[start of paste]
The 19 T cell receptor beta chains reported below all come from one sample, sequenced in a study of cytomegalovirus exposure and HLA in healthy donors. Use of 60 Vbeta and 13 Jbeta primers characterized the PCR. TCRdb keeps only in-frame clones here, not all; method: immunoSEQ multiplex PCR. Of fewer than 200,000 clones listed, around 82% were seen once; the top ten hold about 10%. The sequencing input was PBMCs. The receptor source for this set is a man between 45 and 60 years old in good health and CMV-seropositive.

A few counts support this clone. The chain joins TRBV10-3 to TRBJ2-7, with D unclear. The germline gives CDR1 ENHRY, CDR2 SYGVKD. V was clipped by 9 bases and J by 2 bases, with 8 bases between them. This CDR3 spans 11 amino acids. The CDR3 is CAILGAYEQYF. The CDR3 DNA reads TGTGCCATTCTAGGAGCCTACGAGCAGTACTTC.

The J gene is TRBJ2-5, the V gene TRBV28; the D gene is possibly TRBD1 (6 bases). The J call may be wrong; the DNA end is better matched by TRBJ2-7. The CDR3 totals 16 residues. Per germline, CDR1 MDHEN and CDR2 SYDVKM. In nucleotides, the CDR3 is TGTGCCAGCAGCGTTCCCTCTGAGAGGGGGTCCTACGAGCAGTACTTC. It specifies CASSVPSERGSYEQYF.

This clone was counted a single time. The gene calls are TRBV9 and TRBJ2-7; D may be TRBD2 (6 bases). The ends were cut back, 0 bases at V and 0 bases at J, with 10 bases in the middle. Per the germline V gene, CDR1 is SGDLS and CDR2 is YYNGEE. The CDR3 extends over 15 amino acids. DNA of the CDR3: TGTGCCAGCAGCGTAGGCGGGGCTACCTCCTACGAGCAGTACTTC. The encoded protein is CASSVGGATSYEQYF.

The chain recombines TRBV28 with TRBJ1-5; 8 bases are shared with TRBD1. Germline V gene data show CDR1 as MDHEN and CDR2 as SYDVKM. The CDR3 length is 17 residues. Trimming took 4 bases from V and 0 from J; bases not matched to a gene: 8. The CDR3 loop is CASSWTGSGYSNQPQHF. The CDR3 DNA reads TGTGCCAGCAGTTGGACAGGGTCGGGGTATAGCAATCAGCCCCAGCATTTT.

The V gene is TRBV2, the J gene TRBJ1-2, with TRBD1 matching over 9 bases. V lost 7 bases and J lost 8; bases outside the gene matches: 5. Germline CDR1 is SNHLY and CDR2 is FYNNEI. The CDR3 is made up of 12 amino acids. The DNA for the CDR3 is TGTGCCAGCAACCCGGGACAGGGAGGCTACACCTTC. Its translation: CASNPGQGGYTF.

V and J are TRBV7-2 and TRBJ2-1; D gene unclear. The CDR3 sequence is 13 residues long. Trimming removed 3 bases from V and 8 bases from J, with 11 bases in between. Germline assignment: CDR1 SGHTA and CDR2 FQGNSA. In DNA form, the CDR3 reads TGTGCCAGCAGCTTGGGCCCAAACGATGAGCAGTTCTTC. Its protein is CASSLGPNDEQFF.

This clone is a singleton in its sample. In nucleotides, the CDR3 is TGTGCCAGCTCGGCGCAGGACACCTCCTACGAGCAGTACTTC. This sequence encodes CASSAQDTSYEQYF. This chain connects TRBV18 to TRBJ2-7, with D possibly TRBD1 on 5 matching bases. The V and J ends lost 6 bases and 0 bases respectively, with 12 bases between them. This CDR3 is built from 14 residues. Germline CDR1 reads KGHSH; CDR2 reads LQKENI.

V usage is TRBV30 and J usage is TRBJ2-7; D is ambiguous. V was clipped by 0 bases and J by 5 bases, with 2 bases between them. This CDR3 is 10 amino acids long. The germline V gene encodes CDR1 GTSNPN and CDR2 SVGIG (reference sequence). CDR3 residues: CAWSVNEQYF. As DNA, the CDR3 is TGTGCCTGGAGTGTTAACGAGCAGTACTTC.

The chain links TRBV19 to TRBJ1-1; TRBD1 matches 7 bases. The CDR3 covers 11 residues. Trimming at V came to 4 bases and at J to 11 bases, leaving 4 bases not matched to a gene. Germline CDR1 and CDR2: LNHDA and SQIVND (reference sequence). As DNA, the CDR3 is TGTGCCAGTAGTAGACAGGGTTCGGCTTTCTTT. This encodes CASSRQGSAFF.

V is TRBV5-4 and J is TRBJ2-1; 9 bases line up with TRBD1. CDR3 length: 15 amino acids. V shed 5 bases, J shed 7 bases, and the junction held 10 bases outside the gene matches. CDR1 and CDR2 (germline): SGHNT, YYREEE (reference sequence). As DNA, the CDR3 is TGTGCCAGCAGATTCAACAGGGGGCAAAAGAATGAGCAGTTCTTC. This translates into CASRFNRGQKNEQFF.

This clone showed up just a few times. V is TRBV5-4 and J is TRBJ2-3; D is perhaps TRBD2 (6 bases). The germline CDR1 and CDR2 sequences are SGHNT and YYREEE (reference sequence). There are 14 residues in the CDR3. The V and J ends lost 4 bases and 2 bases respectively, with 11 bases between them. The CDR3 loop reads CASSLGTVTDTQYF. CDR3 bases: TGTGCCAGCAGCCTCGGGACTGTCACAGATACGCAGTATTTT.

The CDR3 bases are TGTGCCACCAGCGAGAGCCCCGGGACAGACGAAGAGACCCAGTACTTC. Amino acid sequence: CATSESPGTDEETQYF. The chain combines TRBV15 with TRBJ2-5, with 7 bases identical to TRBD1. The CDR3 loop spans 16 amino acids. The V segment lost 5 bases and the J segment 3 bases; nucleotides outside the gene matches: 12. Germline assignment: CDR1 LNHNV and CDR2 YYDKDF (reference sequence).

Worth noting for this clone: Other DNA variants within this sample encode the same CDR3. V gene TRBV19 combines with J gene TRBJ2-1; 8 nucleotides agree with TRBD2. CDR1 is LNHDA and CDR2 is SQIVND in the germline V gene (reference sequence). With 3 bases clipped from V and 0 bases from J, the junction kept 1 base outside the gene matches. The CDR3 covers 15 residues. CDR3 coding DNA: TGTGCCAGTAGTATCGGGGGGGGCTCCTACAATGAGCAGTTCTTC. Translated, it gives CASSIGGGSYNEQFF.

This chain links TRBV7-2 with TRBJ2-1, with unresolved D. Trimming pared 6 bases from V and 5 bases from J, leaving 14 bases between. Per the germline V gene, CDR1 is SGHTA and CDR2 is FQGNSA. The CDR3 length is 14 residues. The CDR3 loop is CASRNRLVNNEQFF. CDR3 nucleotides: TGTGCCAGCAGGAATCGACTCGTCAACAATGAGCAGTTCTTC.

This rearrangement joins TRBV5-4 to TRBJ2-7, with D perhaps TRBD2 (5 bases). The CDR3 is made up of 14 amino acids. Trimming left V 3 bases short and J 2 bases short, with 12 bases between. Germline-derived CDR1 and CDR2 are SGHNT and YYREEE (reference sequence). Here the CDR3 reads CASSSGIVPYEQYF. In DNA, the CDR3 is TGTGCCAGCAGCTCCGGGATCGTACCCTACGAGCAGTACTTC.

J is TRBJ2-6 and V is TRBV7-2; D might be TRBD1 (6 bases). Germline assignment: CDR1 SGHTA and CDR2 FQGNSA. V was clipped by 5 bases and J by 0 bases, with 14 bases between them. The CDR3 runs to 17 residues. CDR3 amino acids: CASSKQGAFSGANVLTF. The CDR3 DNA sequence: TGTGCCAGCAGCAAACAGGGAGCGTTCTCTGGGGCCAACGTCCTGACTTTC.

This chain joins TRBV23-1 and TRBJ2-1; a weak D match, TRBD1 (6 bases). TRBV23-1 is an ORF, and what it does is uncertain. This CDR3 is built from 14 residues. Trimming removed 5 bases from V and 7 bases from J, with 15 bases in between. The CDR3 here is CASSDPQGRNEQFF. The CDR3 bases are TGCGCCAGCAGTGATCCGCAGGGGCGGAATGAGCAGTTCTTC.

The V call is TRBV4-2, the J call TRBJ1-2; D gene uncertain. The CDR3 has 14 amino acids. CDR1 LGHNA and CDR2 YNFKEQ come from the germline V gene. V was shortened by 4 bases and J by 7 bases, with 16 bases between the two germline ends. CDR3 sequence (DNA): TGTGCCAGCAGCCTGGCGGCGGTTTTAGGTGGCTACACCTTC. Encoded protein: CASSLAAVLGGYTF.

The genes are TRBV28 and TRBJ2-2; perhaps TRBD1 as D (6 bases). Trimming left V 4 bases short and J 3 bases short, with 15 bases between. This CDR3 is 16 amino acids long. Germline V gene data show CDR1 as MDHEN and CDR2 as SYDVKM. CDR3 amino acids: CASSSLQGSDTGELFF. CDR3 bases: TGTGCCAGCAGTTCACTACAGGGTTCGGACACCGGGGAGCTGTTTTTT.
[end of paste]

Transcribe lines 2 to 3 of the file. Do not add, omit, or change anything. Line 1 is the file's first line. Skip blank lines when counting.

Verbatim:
A few counts support this clone. The chain joins TRBV10-3 to TRBJ2-7, with D unclear. The germline gives CDR1 ENHRY, CDR2 SYGVKD. V was clipped by 9 bases and J by 2 bases, with 8 bases between them. This CDR3 spans 11 amino acids. The CDR3 is CAILGAYEQYF. The CDR3 DNA reads TGTGCCATTCTAGGAGCCTACGAGCAGTACTTC.

The J gene is TRBJ2-5, the V gene TRBV28; the D gene is possibly TRBD1 (6 bases). The J call may be wrong; the DNA end is better matched by TRBJ2-7. The CDR3 totals 16 residues. Per germline, CDR1 MDHEN and CDR2 SYDVKM. In nucleotides, the CDR3 is TGTGCCAGCAGCGTTCCCTCTGAGAGGGGGTCCTACGAGCAGTACTTC. It specifies CASSVPSERGSYEQYF.